Last month, I posed a rhetorical question: Whatever happened to fiscally prudent Republicans? The question deserves a proper answer. In the early 1990s the bipartisan, business-led Concord Coalition made the accumulated Reagan-Bush deficits a major public issue. George H.W. Bush had to break a pledge and raise taxes because of mounting concerns in financial markets. H. Ross Perot put the deficit center stage in the 1992 election, helping to defeat Bush I and elect Bill Clinton. He made fiscal responsibility his signature issue.
A decade later, Republican deficit hawks have all but vanished. "It's pretty astonishing," I was told by Robert L. Bixby, executive director of the Concord Coalition. "We used to get a lot of Democrats saying: 'You're just a Republican front group.' Now it's almost the reverse. The change in the Republican Party has been astounding." Are we on the record? I asked. "Absolutely," he replied. "The Republicans are now the ones making excuses for big deficits."
The indefatigable Peter G. Peterson, a coalition mainstay, has become the remnant of an endangered species -- the fiscally responsible Republican. He has just a few allies in Congress, such as Senators John McCain (R-Ariz.), Olympia J. Snowe (R-Me.), and, on a good day, Finance Committee Chairman Charles E. Grassley (R-Iowa).
HOW DID THIS SHIFT HAPPEN? Conversations with more than a dozen senior business leaders, including board members of the Concord Coalition, point to this progression: Since Ronald Reagan, a majority of Republican politicians have gradually come to conclude, as Vice-President Dick Cheney famously told former Treasury Secretary Paul H. O'Neill, that "deficits don't matter." What's interesting and alarming, however, is that different Republican factions believe deficits don't matter for opposite and incompatible reasons.
Supply-siders believe deficits don't matter because tax cuts so boost investment and productivity that the economy grows its way out of debt. The opposite, "starve the beast" faction, epitomized by tax tactician Grover Norquist, hope tax cuts will indeed create deep deficits that will then force spending cuts. But both things can't be true.
Under George W. Bush, the merry ideology calls for tax cuts in all seasons for all reasons. Spending has increased faster than under Clinton, and deficits have ballooned, yet tax cutting marches on. This privately scares many Republican business leaders. But very few are speaking out, either because they don't want to burn bridges to the White House or because they are too pleased with their tax cuts.
There is one other group worth noting. A decade ago fiscally conservative Democrats, mostly Southern, often worked with Republicans to serve as a brake on fiscal excess. The near-extinction of Democrats in the mold of former senators Sam Nunn, Paul Tsongas, Fritz Hollings, and Representative Charles Stenholm, who was gerrymandered out of a job, has removed a crucial legislative counterweight to Republican recklessness. The days of bipartisan budget caps and pay-as-you-go rules are over. "Moments like the balanced-budget provision of Newt Gingrich's Contract with America were aberrational," says Steven Rattner, an influential Wall Street Democrat on the Concord Coalition board.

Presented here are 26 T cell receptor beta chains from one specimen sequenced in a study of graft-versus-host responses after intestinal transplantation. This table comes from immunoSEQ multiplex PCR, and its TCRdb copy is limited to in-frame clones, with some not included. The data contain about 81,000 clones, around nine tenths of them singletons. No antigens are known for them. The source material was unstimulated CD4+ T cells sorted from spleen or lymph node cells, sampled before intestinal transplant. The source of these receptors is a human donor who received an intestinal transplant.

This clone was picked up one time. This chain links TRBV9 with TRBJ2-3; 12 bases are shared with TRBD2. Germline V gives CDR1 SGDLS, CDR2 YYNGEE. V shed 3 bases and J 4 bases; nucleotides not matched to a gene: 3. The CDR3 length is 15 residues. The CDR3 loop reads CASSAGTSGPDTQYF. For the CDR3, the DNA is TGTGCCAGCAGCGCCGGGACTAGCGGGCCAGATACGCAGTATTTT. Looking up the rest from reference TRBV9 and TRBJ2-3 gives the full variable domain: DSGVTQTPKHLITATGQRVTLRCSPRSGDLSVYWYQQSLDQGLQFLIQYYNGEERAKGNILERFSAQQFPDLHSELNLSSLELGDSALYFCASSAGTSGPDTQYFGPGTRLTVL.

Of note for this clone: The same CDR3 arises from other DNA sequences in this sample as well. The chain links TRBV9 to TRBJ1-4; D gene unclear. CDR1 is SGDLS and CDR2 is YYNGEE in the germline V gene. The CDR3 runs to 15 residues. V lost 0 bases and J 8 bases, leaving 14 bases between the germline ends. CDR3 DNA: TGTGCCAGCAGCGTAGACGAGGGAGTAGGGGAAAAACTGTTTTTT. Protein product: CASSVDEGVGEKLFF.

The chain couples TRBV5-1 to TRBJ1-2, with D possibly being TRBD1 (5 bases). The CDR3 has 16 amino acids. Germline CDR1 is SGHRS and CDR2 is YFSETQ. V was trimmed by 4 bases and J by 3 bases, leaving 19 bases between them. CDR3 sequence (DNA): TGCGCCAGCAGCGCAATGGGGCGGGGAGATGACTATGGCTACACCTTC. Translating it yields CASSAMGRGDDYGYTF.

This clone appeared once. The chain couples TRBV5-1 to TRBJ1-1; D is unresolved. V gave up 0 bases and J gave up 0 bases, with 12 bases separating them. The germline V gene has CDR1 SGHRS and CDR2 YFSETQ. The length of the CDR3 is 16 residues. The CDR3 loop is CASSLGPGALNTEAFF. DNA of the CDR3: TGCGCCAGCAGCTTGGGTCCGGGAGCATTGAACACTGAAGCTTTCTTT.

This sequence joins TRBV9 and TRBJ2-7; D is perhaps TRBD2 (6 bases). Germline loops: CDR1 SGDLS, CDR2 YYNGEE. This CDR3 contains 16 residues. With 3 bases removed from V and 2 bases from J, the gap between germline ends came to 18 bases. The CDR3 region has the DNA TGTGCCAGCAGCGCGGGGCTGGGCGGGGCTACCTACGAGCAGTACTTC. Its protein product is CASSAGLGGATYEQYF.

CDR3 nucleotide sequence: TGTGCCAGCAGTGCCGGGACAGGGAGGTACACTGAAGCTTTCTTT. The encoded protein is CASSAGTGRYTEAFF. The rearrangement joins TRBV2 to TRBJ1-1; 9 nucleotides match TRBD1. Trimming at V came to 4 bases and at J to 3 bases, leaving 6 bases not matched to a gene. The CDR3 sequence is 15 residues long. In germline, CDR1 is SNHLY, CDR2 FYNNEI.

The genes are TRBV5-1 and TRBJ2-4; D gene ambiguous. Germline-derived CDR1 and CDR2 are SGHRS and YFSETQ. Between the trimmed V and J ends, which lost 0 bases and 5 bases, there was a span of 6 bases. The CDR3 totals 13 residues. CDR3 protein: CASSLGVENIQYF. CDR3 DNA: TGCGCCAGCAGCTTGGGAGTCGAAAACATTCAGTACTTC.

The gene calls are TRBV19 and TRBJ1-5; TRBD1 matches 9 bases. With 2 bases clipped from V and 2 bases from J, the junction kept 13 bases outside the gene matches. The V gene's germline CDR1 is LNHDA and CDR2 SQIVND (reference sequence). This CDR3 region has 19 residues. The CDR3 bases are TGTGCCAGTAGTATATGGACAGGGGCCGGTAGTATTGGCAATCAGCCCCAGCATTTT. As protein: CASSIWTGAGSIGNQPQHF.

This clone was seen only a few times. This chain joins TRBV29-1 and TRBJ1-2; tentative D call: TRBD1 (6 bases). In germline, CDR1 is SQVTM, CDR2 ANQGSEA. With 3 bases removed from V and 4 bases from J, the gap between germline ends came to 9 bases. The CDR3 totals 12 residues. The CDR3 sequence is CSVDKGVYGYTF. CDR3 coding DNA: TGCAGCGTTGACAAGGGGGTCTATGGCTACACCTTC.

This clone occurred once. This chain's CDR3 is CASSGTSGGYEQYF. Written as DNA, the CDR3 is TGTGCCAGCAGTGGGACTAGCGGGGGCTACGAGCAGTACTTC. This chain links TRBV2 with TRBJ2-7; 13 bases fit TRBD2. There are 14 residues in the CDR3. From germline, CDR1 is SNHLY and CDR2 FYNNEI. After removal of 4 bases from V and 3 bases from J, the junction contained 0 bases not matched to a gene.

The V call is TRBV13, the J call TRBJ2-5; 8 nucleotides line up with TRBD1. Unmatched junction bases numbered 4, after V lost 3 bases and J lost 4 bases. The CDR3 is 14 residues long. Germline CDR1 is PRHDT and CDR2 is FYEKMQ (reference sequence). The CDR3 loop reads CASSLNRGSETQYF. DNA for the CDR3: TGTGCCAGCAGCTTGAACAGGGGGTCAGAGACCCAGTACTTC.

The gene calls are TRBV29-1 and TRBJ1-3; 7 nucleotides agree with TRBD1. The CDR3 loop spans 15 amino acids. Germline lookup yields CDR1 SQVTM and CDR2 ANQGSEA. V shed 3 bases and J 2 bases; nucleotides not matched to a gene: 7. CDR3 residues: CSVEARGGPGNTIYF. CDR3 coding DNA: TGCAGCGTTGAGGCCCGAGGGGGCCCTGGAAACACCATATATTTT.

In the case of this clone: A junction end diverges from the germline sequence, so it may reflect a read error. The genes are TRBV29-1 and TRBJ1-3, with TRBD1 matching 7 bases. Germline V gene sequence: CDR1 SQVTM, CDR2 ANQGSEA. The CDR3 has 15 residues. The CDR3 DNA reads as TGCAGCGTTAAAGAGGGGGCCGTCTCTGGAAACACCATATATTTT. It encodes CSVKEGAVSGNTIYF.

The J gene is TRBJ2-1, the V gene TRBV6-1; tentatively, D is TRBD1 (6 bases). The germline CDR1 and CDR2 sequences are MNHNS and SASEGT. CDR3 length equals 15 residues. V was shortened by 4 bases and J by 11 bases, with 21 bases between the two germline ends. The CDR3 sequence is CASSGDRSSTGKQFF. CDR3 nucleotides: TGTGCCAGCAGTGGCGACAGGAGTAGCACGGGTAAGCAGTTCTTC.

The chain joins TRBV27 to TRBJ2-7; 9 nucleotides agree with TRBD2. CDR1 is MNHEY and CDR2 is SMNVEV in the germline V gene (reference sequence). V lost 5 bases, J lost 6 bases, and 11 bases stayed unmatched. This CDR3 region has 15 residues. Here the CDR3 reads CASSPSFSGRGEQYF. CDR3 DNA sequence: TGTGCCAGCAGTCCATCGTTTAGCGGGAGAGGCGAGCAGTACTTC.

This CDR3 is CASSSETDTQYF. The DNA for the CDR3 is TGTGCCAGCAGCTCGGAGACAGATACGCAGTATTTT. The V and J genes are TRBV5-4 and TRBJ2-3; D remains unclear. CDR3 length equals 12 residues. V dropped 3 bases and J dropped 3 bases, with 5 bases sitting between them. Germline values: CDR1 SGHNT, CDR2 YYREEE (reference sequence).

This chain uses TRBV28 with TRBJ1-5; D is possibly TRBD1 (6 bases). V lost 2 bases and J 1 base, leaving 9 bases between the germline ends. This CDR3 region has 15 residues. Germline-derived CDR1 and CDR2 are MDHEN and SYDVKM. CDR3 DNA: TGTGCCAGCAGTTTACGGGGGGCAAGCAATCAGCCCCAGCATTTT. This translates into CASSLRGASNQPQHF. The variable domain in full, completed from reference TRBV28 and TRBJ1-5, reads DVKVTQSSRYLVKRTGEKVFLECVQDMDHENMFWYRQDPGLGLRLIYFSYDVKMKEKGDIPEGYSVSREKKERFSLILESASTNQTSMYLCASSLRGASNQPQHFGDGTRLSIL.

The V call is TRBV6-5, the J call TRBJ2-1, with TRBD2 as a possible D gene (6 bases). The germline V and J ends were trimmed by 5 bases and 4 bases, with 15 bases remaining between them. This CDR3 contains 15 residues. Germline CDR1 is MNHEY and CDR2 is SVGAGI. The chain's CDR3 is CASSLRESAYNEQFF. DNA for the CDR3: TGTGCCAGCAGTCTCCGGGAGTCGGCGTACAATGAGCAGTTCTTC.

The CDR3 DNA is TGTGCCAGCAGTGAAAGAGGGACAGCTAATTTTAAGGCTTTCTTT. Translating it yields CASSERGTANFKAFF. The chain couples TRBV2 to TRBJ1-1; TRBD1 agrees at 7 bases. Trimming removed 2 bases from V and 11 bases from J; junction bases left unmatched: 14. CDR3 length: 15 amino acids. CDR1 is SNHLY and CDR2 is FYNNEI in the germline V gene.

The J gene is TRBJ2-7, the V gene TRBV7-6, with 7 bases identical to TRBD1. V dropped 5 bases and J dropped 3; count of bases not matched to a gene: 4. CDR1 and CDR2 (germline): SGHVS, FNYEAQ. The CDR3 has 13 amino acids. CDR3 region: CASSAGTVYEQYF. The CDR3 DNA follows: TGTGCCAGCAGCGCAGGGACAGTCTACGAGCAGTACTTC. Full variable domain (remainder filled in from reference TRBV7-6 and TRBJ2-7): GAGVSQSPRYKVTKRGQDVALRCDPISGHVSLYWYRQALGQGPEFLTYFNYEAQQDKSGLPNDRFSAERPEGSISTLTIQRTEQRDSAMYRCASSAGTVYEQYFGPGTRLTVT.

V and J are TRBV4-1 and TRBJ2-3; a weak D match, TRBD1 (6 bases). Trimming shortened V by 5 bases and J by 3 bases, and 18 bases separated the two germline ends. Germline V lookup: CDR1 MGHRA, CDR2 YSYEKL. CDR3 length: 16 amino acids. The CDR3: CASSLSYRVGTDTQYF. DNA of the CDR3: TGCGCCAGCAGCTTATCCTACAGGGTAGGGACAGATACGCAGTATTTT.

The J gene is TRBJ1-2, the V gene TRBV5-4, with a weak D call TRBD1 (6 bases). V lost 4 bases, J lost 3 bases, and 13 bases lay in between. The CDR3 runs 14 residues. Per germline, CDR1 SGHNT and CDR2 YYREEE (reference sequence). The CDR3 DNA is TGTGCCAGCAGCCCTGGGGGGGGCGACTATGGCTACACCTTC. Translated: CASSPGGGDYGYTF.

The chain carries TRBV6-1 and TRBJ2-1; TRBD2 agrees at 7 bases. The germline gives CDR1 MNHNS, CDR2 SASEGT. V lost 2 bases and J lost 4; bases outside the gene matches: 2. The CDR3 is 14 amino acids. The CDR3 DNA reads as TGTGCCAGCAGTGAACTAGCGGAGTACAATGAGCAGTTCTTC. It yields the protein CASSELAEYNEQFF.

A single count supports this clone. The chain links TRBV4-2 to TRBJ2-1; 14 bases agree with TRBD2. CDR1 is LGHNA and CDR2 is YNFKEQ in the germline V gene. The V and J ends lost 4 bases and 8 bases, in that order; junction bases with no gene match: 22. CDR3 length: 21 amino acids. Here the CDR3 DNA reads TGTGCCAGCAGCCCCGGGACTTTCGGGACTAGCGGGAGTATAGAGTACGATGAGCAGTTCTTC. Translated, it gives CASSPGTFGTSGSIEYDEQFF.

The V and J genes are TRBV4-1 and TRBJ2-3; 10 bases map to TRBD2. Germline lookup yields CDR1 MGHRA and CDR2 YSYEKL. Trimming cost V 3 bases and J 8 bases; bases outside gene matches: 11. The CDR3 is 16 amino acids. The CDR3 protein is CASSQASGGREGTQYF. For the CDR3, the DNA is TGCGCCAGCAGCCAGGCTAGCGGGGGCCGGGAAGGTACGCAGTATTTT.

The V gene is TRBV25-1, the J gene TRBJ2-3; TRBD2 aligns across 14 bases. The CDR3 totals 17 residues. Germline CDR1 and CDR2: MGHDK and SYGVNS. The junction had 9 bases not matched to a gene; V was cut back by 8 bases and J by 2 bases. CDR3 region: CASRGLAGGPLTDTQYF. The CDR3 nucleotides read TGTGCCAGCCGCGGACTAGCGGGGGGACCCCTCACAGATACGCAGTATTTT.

Inside the Administration, former deficit hawks have trimmed their views. Three senior economic officials are all men once well-known in private life as deficit critics. Stephen Friedman, who is stepping down as head of the President's economic council, was a Concord Coalition leader. Chief economist N. Gregory Mankiw, whose textbook correlates big deficits with higher interest rates, is leaving. Treasury Secretary John W. Snow, who once spoke out against fiscal imbalances, is keeping his job, barely.
Two factors could provoke Republican opposition to fiscal irresponsibility. The first is the risk of a dollar crash, directly related to big deficits. The second is the White House plan to borrow an additional $2 trillion to finance Social Security privatization. The Administration story is that borrowing $2 trillion in the short run will save the system up to $11 trillion in unfunded liabilities over the next 75 years. The problem is that the supposed shortfall is hypothetical, while $2 trillion of additional borrowing will affect real money markets now.
"I remain a Republican," Pete Peterson said, "but the Republicans have become a far more theological, faith-directed party, not troubling with evidence."
Robert Kuttner is co-editor of The American Prospect (firstname.lastname@example.org).
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